"Races ought to be discriminated; even to the extent that a certain group ought to be annihilated". his traditional biological racism lost its legitimacy in the West after World War 2 following the extermination of the Jews. Even if there is some renwed interest in related Biology, such as the alleged difference in the intelligence of Afro-Americans as compared to Caucasians, it is no longer the central element in ideological Racism. Many have noted that Culture today has begun to function as a subsitute for Biology.

Culture. A subsitute for Biology?

One hears talk of foreign cultures or of "Norwegian culture", what is meant is not "culture" as in say "Art", but something closer to opinions (views and values) which are shared by a group have a certain durability, follow a certain pattern and can communicated. All the elements of this definition of culture may be debated. How extensive is the group? A continent? Nation? Region? Class? Gender? Subgroup? Are the specific ways of thinking limited to one special group? And how widely held are the values? Do some values arise from the groups position of power? Are they in dispute?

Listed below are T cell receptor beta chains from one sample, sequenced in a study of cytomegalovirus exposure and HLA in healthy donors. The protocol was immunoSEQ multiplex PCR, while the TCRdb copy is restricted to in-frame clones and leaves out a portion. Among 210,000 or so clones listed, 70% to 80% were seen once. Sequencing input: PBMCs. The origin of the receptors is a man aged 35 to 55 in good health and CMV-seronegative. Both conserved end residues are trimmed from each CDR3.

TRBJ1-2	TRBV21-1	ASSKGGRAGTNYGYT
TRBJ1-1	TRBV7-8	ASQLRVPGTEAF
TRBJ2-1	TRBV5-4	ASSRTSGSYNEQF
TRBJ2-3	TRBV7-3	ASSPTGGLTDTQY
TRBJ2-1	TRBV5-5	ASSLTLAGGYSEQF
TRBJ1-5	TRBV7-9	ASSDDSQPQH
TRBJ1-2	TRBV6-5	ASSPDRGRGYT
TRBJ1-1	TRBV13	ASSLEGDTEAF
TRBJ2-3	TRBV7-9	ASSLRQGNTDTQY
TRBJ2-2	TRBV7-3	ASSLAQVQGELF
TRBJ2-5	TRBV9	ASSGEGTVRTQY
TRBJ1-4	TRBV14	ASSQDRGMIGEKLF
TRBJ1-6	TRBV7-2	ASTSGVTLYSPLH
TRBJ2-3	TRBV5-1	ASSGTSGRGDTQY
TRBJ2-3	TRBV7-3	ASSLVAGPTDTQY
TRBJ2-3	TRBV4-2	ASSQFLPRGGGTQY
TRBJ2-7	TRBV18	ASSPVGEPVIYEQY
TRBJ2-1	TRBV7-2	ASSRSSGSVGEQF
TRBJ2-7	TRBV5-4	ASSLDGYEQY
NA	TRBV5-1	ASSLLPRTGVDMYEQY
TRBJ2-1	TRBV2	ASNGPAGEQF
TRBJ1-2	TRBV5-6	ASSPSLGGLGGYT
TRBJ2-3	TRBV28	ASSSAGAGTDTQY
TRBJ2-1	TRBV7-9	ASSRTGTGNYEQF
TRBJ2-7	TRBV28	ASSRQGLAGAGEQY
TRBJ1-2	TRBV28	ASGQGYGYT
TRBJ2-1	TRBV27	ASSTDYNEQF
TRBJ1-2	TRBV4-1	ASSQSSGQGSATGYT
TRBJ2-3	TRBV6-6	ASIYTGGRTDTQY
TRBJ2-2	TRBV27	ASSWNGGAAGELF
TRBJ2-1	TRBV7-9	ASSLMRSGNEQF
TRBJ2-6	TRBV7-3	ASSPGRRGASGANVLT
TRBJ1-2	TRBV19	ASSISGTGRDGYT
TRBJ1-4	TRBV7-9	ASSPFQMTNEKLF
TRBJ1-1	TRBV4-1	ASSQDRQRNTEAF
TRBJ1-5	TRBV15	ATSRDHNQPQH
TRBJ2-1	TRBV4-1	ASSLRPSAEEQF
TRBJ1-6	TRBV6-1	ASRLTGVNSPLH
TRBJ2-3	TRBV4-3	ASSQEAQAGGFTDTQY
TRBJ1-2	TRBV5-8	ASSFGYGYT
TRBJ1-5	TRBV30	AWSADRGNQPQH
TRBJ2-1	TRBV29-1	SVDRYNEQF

And: How rigid is the context? How many contradictory ways of thinking may exist within what is nonetheless considered to be the same culture? Such objections have led some people to reject the entire concept of culture. I, myself, find it useful both historically and currently, there exists variety in ways of thinking and, to some degree, in social values. Some ideas about the world appear more often in certain societies and groups than in others. And some values are granted a different status in different societies -" honor" "security" "profit".